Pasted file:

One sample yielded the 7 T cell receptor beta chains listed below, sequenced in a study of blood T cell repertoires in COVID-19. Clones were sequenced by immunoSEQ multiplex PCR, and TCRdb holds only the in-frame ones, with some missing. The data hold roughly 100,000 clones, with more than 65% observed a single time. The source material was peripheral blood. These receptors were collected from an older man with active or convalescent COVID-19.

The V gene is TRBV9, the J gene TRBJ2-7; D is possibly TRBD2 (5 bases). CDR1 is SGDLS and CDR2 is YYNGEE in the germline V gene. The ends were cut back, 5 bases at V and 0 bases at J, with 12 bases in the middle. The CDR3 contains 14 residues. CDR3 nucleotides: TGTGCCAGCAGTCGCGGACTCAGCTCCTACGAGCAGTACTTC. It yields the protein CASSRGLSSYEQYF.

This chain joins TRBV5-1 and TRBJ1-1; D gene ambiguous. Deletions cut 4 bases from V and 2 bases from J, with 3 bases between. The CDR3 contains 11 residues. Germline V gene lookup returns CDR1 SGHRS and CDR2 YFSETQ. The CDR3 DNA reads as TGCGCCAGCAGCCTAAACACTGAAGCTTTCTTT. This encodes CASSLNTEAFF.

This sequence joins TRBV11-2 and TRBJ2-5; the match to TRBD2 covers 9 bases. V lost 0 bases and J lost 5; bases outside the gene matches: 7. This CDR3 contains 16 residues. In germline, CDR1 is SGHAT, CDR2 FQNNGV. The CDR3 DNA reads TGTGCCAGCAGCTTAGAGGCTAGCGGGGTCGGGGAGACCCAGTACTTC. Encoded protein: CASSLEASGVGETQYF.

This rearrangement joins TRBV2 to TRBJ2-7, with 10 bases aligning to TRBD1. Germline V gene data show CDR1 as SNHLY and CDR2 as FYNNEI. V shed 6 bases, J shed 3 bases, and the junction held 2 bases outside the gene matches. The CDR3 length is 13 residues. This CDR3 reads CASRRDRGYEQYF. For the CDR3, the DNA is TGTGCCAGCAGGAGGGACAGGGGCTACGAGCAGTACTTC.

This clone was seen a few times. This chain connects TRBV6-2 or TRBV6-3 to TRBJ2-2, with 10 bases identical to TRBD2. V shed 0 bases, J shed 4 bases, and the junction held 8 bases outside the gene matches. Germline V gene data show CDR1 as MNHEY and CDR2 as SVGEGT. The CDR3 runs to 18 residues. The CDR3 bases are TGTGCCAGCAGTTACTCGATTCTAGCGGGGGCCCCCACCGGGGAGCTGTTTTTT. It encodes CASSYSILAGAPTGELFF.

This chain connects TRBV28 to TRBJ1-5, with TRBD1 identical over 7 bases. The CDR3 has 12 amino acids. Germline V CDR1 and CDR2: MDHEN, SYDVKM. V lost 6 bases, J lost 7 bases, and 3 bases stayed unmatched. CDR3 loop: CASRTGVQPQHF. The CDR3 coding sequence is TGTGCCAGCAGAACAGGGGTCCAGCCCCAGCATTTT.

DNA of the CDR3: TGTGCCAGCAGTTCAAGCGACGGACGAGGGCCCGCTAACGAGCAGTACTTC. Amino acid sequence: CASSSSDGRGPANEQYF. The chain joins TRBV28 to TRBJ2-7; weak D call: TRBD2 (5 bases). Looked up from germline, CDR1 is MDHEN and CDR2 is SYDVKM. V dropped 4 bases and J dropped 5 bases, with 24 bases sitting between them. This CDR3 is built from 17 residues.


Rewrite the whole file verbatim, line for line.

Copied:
One sample yielded the 7 T cell receptor beta chains listed below, sequenced in a study of blood T cell repertoires in COVID-19. Clones were sequenced by immunoSEQ multiplex PCR, and TCRdb holds only the in-frame ones, with some missing. The data hold roughly 100,000 clones, with more than 65% observed a single time. The source material was peripheral blood. These receptors were collected from an older man with active or convalescent COVID-19.

The V gene is TRBV9, the J gene TRBJ2-7; D is possibly TRBD2 (5 bases). CDR1 is SGDLS and CDR2 is YYNGEE in the germline V gene. The ends were cut back, 5 bases at V and 0 bases at J, with 12 bases in the middle. The CDR3 contains 14 residues. CDR3 nucleotides: TGTGCCAGCAGTCGCGGACTCAGCTCCTACGAGCAGTACTTC. It yields the protein CASSRGLSSYEQYF.

This chain joins TRBV5-1 and TRBJ1-1; D gene ambiguous. Deletions cut 4 bases from V and 2 bases from J, with 3 bases between. The CDR3 contains 11 residues. Germline V gene lookup returns CDR1 SGHRS and CDR2 YFSETQ. The CDR3 DNA reads as TGCGCCAGCAGCCTAAACACTGAAGCTTTCTTT. This encodes CASSLNTEAFF.

This sequence joins TRBV11-2 and TRBJ2-5; the match to TRBD2 covers 9 bases. V lost 0 bases and J lost 5; bases outside the gene matches: 7. This CDR3 contains 16 residues. In germline, CDR1 is SGHAT, CDR2 FQNNGV. The CDR3 DNA reads TGTGCCAGCAGCTTAGAGGCTAGCGGGGTCGGGGAGACCCAGTACTTC. Encoded protein: CASSLEASGVGETQYF.

This rearrangement joins TRBV2 to TRBJ2-7, with 10 bases aligning to TRBD1. Germline V gene data show CDR1 as SNHLY and CDR2 as FYNNEI. V shed 6 bases, J shed 3 bases, and the junction held 2 bases outside the gene matches. The CDR3 length is 13 residues. This CDR3 reads CASRRDRGYEQYF. For the CDR3, the DNA is TGTGCCAGCAGGAGGGACAGGGGCTACGAGCAGTACTTC.

This clone was seen a few times. This chain connects TRBV6-2 or TRBV6-3 to TRBJ2-2, with 10 bases identical to TRBD2. V shed 0 bases, J shed 4 bases, and the junction held 8 bases outside the gene matches. Germline V gene data show CDR1 as MNHEY and CDR2 as SVGEGT. The CDR3 runs to 18 residues. The CDR3 bases are TGTGCCAGCAGTTACTCGATTCTAGCGGGGGCCCCCACCGGGGAGCTGTTTTTT. It encodes CASSYSILAGAPTGELFF.

This chain connects TRBV28 to TRBJ1-5, with TRBD1 identical over 7 bases. The CDR3 has 12 amino acids. Germline V CDR1 and CDR2: MDHEN, SYDVKM. V lost 6 bases, J lost 7 bases, and 3 bases stayed unmatched. CDR3 loop: CASRTGVQPQHF. The CDR3 coding sequence is TGTGCCAGCAGAACAGGGGTCCAGCCCCAGCATTTT.

DNA of the CDR3: TGTGCCAGCAGTTCAAGCGACGGACGAGGGCCCGCTAACGAGCAGTACTTC. Amino acid sequence: CASSSSDGRGPANEQYF. The chain joins TRBV28 to TRBJ2-7; weak D call: TRBD2 (5 bases). Looked up from germline, CDR1 is MDHEN and CDR2 is SYDVKM. V dropped 4 bases and J dropped 5 bases, with 24 bases sitting between them. This CDR3 is built from 17 residues.